Human trafficking and the smuggling of children and young women as ‘sex slaves’ are heinous crimes. But, to conflate ‘suspected immigration crime (such as illegal immigration or illegally employing foreign workers)’ with ‘smuggling’ or ‘terrorism’ is not just disingenuous, it is downright irresponsible.
Since the ‘Go Home…’ vans appeared on the streets, there has been an interesting mix of reactions from the public, many of them entirely predictable, including ‘if you have nothing to hide, you have nothing to fear’ from anyone coming up to you and demanding evidence that you have a right to be here. Similar arguments are frequently used in defence of police ‘Stop and Search’ practices and they come most often from people who will never in their entire life be stopped by the police or by immigration officers at train stations. Their whiteness and even more their transparent Englishness simply does not impose the ‘ethnic penalty’ that goes with being African, or Asian, or Roma from Bulgaria or Romania.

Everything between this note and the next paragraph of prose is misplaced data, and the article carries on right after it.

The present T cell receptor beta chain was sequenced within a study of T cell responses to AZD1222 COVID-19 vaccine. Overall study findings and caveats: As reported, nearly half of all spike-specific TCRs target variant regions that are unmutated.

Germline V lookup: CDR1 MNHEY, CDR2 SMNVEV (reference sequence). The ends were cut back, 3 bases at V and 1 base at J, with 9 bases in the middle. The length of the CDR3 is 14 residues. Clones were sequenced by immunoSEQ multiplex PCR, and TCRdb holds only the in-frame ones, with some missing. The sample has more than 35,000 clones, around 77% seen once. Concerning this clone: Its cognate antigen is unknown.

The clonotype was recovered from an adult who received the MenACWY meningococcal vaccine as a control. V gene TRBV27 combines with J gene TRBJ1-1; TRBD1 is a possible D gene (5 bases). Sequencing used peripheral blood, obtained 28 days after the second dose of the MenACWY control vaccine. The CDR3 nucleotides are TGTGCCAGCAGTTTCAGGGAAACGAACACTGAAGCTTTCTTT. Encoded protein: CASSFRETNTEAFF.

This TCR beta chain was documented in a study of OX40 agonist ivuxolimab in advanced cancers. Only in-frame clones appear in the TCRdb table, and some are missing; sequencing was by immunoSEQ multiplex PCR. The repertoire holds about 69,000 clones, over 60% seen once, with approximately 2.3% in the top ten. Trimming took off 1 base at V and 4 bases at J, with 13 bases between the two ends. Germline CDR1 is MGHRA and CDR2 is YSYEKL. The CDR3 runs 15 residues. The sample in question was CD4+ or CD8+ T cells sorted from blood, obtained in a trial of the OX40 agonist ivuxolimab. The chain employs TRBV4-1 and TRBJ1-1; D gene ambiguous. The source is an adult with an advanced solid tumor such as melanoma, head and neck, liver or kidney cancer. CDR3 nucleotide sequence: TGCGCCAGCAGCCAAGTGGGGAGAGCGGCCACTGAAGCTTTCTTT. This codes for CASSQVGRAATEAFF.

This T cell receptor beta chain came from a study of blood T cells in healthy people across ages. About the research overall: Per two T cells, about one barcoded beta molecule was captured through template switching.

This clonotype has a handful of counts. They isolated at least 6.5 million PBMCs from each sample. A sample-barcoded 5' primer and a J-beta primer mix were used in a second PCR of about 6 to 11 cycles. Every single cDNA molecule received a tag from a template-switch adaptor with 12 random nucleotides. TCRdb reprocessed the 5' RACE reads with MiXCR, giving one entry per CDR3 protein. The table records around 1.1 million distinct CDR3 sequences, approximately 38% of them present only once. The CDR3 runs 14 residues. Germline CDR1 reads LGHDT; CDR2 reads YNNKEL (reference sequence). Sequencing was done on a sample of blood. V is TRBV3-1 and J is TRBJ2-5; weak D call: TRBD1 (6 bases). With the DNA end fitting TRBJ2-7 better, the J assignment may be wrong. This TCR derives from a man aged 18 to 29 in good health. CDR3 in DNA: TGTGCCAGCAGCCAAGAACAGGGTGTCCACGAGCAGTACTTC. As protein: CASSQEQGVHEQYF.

Rather than dealing with the reasons why Britain’s borders are porous and why certain groups are targeted as ‘immigrants’ while other immigrant groups are not, the government is seeking to have the entire nation gripped in a moral panic about immigration generally and illegal immigration in particular, for purely cynical electoral reasons. It was ever thus. Yet, the same government is happy to champion the cause of ‘community cohesion’ and celebrate the ‘tolerant’, ‘welcoming’ and ‘fair’ society that Britain is. The fact that its stance on ‘immigration’ puts huge sections of British-passport-carrying citizens and those with residents’ rights at risk appears to be of no consequence.